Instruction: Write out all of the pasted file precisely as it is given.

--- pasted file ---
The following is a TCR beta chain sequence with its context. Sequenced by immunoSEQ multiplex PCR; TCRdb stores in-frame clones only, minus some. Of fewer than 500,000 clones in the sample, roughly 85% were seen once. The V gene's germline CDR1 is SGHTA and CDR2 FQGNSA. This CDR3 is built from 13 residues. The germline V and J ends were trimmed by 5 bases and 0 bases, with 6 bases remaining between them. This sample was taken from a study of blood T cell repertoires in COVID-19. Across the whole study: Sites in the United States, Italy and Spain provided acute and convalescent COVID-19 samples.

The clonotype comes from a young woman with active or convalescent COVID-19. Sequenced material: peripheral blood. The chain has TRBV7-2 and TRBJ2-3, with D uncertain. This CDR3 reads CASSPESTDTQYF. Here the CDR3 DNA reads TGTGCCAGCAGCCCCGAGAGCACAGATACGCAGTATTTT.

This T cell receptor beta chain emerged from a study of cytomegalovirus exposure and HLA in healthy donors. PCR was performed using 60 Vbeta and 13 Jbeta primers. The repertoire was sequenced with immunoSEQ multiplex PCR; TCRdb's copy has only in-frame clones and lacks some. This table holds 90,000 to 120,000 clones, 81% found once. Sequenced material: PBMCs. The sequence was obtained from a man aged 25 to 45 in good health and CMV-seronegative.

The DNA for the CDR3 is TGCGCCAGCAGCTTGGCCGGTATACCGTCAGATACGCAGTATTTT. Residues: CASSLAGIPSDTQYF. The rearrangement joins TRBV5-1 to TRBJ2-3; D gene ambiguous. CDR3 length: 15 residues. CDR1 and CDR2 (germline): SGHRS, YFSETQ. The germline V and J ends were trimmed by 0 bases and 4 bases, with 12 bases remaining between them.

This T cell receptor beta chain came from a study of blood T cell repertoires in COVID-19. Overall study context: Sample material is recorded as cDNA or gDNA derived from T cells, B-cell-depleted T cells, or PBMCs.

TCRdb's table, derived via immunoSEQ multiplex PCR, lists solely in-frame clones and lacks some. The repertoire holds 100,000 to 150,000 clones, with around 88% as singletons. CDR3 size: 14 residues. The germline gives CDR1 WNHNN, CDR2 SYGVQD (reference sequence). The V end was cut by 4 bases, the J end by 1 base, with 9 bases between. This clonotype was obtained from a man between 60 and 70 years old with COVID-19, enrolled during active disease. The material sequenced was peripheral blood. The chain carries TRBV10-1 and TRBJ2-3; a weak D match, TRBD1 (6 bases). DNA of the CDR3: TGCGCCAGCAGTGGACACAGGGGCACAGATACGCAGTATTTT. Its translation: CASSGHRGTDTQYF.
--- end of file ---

The following is a TCR beta chain sequence with its context. Sequenced by immunoSEQ multiplex PCR; TCRdb stores in-frame clones only, minus some. Of fewer than 500,000 clones in the sample, roughly 85% were seen once. The V gene's germline CDR1 is SGHTA and CDR2 FQGNSA. This CDR3 is built from 13 residues. The germline V and J ends were trimmed by 5 bases and 0 bases, with 6 bases remaining between them. This sample was taken from a study of blood T cell repertoires in COVID-19. Across the whole study: Sites in the United States, Italy and Spain provided acute and convalescent COVID-19 samples.

The clonotype comes from a young woman with active or convalescent COVID-19. Sequenced material: peripheral blood. The chain has TRBV7-2 and TRBJ2-3, with D uncertain. This CDR3 reads CASSPESTDTQYF. Here the CDR3 DNA reads TGTGCCAGCAGCCCCGAGAGCACAGATACGCAGTATTTT.

This T cell receptor beta chain emerged from a study of cytomegalovirus exposure and HLA in healthy donors. PCR was performed using 60 Vbeta and 13 Jbeta primers. The repertoire was sequenced with immunoSEQ multiplex PCR; TCRdb's copy has only in-frame clones and lacks some. This table holds 90,000 to 120,000 clones, 81% found once. Sequenced material: PBMCs. The sequence was obtained from a man aged 25 to 45 in good health and CMV-seronegative.

The DNA for the CDR3 is TGCGCCAGCAGCTTGGCCGGTATACCGTCAGATACGCAGTATTTT. Residues: CASSLAGIPSDTQYF. The rearrangement joins TRBV5-1 to TRBJ2-3; D gene ambiguous. CDR3 length: 15 residues. CDR1 and CDR2 (germline): SGHRS, YFSETQ. The germline V and J ends were trimmed by 0 bases and 4 bases, with 12 bases remaining between them.

This T cell receptor beta chain came from a study of blood T cell repertoires in COVID-19. Overall study context: Sample material is recorded as cDNA or gDNA derived from T cells, B-cell-depleted T cells, or PBMCs.

TCRdb's table, derived via immunoSEQ multiplex PCR, lists solely in-frame clones and lacks some. The repertoire holds 100,000 to 150,000 clones, with around 88% as singletons. CDR3 size: 14 residues. The germline gives CDR1 WNHNN, CDR2 SYGVQD (reference sequence). The V end was cut by 4 bases, the J end by 1 base, with 9 bases between. This clonotype was obtained from a man between 60 and 70 years old with COVID-19, enrolled during active disease. The material sequenced was peripheral blood. The chain carries TRBV10-1 and TRBJ2-3; a weak D match, TRBD1 (6 bases). DNA of the CDR3: TGCGCCAGCAGTGGACACAGGGGCACAGATACGCAGTATTTT. Its translation: CASSGHRGTDTQYF.